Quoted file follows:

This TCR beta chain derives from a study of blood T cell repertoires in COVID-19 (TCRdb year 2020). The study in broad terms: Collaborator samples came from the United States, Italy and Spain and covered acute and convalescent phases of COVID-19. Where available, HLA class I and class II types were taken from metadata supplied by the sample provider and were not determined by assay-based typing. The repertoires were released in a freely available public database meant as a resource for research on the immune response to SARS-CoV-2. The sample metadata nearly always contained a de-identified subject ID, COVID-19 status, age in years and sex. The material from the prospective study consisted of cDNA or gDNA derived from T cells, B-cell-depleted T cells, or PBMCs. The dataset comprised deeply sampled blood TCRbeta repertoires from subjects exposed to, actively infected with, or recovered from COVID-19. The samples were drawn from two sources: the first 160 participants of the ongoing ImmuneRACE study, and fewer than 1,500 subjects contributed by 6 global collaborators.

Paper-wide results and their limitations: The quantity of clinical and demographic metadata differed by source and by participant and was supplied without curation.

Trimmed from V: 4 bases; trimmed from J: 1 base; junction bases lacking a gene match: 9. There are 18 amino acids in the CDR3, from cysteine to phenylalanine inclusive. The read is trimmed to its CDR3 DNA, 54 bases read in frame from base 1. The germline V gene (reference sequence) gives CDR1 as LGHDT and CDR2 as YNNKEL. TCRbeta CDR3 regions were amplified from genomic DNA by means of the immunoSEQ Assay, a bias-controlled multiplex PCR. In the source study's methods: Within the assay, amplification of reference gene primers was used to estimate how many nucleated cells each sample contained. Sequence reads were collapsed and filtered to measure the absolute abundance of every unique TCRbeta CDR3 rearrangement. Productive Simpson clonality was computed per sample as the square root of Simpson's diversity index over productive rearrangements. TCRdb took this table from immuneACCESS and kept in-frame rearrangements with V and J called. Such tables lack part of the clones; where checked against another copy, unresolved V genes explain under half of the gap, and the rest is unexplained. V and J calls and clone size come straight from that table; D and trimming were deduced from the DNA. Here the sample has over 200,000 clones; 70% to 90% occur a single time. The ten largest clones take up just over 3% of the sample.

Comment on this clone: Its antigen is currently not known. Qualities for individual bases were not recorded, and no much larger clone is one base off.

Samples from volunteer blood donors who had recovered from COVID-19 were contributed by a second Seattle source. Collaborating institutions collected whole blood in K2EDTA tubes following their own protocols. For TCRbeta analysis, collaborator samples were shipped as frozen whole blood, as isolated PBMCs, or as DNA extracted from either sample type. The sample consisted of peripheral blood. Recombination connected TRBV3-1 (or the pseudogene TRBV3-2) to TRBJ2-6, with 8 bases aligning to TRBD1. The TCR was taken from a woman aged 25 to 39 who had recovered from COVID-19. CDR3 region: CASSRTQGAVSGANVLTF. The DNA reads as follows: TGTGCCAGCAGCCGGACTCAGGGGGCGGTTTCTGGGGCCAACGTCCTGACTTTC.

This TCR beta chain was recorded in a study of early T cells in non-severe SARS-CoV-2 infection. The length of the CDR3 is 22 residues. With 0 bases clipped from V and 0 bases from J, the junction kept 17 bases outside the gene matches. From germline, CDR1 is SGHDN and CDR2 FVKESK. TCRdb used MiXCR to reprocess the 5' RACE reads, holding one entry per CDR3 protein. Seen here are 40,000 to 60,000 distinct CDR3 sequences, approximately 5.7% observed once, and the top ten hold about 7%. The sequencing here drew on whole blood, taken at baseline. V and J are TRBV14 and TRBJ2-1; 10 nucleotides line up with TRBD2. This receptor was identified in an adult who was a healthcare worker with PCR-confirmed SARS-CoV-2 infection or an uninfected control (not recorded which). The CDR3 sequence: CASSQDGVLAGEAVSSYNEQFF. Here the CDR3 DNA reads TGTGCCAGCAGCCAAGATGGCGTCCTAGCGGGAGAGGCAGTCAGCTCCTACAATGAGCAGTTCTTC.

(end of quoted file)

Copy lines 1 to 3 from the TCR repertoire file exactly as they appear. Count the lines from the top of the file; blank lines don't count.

This TCR beta chain derives from a study of blood T cell repertoires in COVID-19 (TCRdb year 2020). The study in broad terms: Collaborator samples came from the United States, Italy and Spain and covered acute and convalescent phases of COVID-19. Where available, HLA class I and class II types were taken from metadata supplied by the sample provider and were not determined by assay-based typing. The repertoires were released in a freely available public database meant as a resource for research on the immune response to SARS-CoV-2. The sample metadata nearly always contained a de-identified subject ID, COVID-19 status, age in years and sex. The material from the prospective study consisted of cDNA or gDNA derived from T cells, B-cell-depleted T cells, or PBMCs. The dataset comprised deeply sampled blood TCRbeta repertoires from subjects exposed to, actively infected with, or recovered from COVID-19. The samples were drawn from two sources: the first 160 participants of the ongoing ImmuneRACE study, and fewer than 1,500 subjects contributed by 6 global collaborators.

Paper-wide results and their limitations: The quantity of clinical and demographic metadata differed by source and by participant and was supplied without curation.

Trimmed from V: 4 bases; trimmed from J: 1 base; junction bases lacking a gene match: 9. There are 18 amino acids in the CDR3, from cysteine to phenylalanine inclusive. The read is trimmed to its CDR3 DNA, 54 bases read in frame from base 1. The germline V gene (reference sequence) gives CDR1 as LGHDT and CDR2 as YNNKEL. TCRbeta CDR3 regions were amplified from genomic DNA by means of the immunoSEQ Assay, a bias-controlled multiplex PCR. In the source study's methods: Within the assay, amplification of reference gene primers was used to estimate how many nucleated cells each sample contained. Sequence reads were collapsed and filtered to measure the absolute abundance of every unique TCRbeta CDR3 rearrangement. Productive Simpson clonality was computed per sample as the square root of Simpson's diversity index over productive rearrangements. TCRdb took this table from immuneACCESS and kept in-frame rearrangements with V and J called. Such tables lack part of the clones; where checked against another copy, unresolved V genes explain under half of the gap, and the rest is unexplained. V and J calls and clone size come straight from that table; D and trimming were deduced from the DNA. Here the sample has over 200,000 clones; 70% to 90% occur a single time. The ten largest clones take up just over 3% of the sample.